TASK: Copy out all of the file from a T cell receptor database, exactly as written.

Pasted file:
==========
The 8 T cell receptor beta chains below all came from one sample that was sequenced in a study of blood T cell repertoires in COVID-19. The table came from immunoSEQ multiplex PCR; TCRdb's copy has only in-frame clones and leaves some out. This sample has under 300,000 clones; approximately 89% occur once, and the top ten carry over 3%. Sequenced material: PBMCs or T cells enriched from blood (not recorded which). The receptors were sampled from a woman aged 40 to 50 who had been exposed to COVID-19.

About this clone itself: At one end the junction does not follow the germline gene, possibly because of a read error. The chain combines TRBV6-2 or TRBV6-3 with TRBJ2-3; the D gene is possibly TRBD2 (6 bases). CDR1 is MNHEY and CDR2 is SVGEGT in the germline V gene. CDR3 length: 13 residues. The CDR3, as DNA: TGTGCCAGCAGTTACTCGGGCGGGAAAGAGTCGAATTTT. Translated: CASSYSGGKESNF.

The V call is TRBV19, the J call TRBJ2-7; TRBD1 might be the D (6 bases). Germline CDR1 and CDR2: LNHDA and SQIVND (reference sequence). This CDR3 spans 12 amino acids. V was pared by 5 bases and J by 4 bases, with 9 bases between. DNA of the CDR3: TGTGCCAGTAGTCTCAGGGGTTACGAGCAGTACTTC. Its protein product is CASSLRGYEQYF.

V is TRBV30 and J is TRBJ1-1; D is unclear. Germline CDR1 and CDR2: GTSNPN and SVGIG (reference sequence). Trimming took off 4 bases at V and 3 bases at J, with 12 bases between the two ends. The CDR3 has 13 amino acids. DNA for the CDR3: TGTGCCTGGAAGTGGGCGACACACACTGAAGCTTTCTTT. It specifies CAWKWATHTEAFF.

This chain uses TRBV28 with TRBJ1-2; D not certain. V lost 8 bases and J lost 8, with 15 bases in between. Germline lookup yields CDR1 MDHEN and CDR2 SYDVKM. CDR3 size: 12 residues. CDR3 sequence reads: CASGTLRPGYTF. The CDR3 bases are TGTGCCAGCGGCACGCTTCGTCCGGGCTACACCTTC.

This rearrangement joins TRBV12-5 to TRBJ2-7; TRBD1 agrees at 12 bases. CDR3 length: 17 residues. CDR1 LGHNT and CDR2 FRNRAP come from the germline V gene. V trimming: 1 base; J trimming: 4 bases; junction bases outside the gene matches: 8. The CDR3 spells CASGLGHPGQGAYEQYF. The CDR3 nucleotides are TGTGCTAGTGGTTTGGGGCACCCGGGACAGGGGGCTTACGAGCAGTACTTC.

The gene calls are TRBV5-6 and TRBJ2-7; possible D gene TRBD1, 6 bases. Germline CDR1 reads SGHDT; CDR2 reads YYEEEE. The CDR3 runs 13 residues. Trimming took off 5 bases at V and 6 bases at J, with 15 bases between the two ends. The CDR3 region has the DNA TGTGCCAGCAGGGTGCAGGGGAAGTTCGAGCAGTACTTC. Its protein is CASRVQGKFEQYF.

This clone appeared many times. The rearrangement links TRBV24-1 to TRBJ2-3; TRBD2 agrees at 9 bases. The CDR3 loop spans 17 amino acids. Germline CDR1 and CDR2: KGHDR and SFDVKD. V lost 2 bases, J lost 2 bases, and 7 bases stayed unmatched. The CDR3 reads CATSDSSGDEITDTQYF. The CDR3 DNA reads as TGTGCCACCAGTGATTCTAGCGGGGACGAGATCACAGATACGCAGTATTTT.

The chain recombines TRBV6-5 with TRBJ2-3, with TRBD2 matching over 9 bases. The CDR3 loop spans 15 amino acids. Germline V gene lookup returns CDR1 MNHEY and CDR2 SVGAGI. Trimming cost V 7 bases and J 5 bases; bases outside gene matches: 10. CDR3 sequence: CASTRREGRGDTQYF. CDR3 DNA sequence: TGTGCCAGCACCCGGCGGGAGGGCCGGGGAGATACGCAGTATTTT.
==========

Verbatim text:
The 8 T cell receptor beta chains below all came from one sample that was sequenced in a study of blood T cell repertoires in COVID-19. The table came from immunoSEQ multiplex PCR; TCRdb's copy has only in-frame clones and leaves some out. This sample has under 300,000 clones; approximately 89% occur once, and the top ten carry over 3%. Sequenced material: PBMCs or T cells enriched from blood (not recorded which). The receptors were sampled from a woman aged 40 to 50 who had been exposed to COVID-19.

About this clone itself: At one end the junction does not follow the germline gene, possibly because of a read error. The chain combines TRBV6-2 or TRBV6-3 with TRBJ2-3; the D gene is possibly TRBD2 (6 bases). CDR1 is MNHEY and CDR2 is SVGEGT in the germline V gene. CDR3 length: 13 residues. The CDR3, as DNA: TGTGCCAGCAGTTACTCGGGCGGGAAAGAGTCGAATTTT. Translated: CASSYSGGKESNF.

The V call is TRBV19, the J call TRBJ2-7; TRBD1 might be the D (6 bases). Germline CDR1 and CDR2: LNHDA and SQIVND (reference sequence). This CDR3 spans 12 amino acids. V was pared by 5 bases and J by 4 bases, with 9 bases between. DNA of the CDR3: TGTGCCAGTAGTCTCAGGGGTTACGAGCAGTACTTC. Its protein product is CASSLRGYEQYF.

V is TRBV30 and J is TRBJ1-1; D is unclear. Germline CDR1 and CDR2: GTSNPN and SVGIG (reference sequence). Trimming took off 4 bases at V and 3 bases at J, with 12 bases between the two ends. The CDR3 has 13 amino acids. DNA for the CDR3: TGTGCCTGGAAGTGGGCGACACACACTGAAGCTTTCTTT. It specifies CAWKWATHTEAFF.

This chain uses TRBV28 with TRBJ1-2; D not certain. V lost 8 bases and J lost 8, with 15 bases in between. Germline lookup yields CDR1 MDHEN and CDR2 SYDVKM. CDR3 size: 12 residues. CDR3 sequence reads: CASGTLRPGYTF. The CDR3 bases are TGTGCCAGCGGCACGCTTCGTCCGGGCTACACCTTC.

This rearrangement joins TRBV12-5 to TRBJ2-7; TRBD1 agrees at 12 bases. CDR3 length: 17 residues. CDR1 LGHNT and CDR2 FRNRAP come from the germline V gene. V trimming: 1 base; J trimming: 4 bases; junction bases outside the gene matches: 8. The CDR3 spells CASGLGHPGQGAYEQYF. The CDR3 nucleotides are TGTGCTAGTGGTTTGGGGCACCCGGGACAGGGGGCTTACGAGCAGTACTTC.

The gene calls are TRBV5-6 and TRBJ2-7; possible D gene TRBD1, 6 bases. Germline CDR1 reads SGHDT; CDR2 reads YYEEEE. The CDR3 runs 13 residues. Trimming took off 5 bases at V and 6 bases at J, with 15 bases between the two ends. The CDR3 region has the DNA TGTGCCAGCAGGGTGCAGGGGAAGTTCGAGCAGTACTTC. Its protein is CASRVQGKFEQYF.

This clone appeared many times. The rearrangement links TRBV24-1 to TRBJ2-3; TRBD2 agrees at 9 bases. The CDR3 loop spans 17 amino acids. Germline CDR1 and CDR2: KGHDR and SFDVKD. V lost 2 bases, J lost 2 bases, and 7 bases stayed unmatched. The CDR3 reads CATSDSSGDEITDTQYF. The CDR3 DNA reads as TGTGCCACCAGTGATTCTAGCGGGGACGAGATCACAGATACGCAGTATTTT.

The chain recombines TRBV6-5 with TRBJ2-3, with TRBD2 matching over 9 bases. The CDR3 loop spans 15 amino acids. Germline V gene lookup returns CDR1 MNHEY and CDR2 SVGAGI. Trimming cost V 7 bases and J 5 bases; bases outside gene matches: 10. CDR3 sequence: CASTRREGRGDTQYF. CDR3 DNA sequence: TGTGCCAGCACCCGGCGGGAGGGCCGGGGAGATACGCAGTATTTT.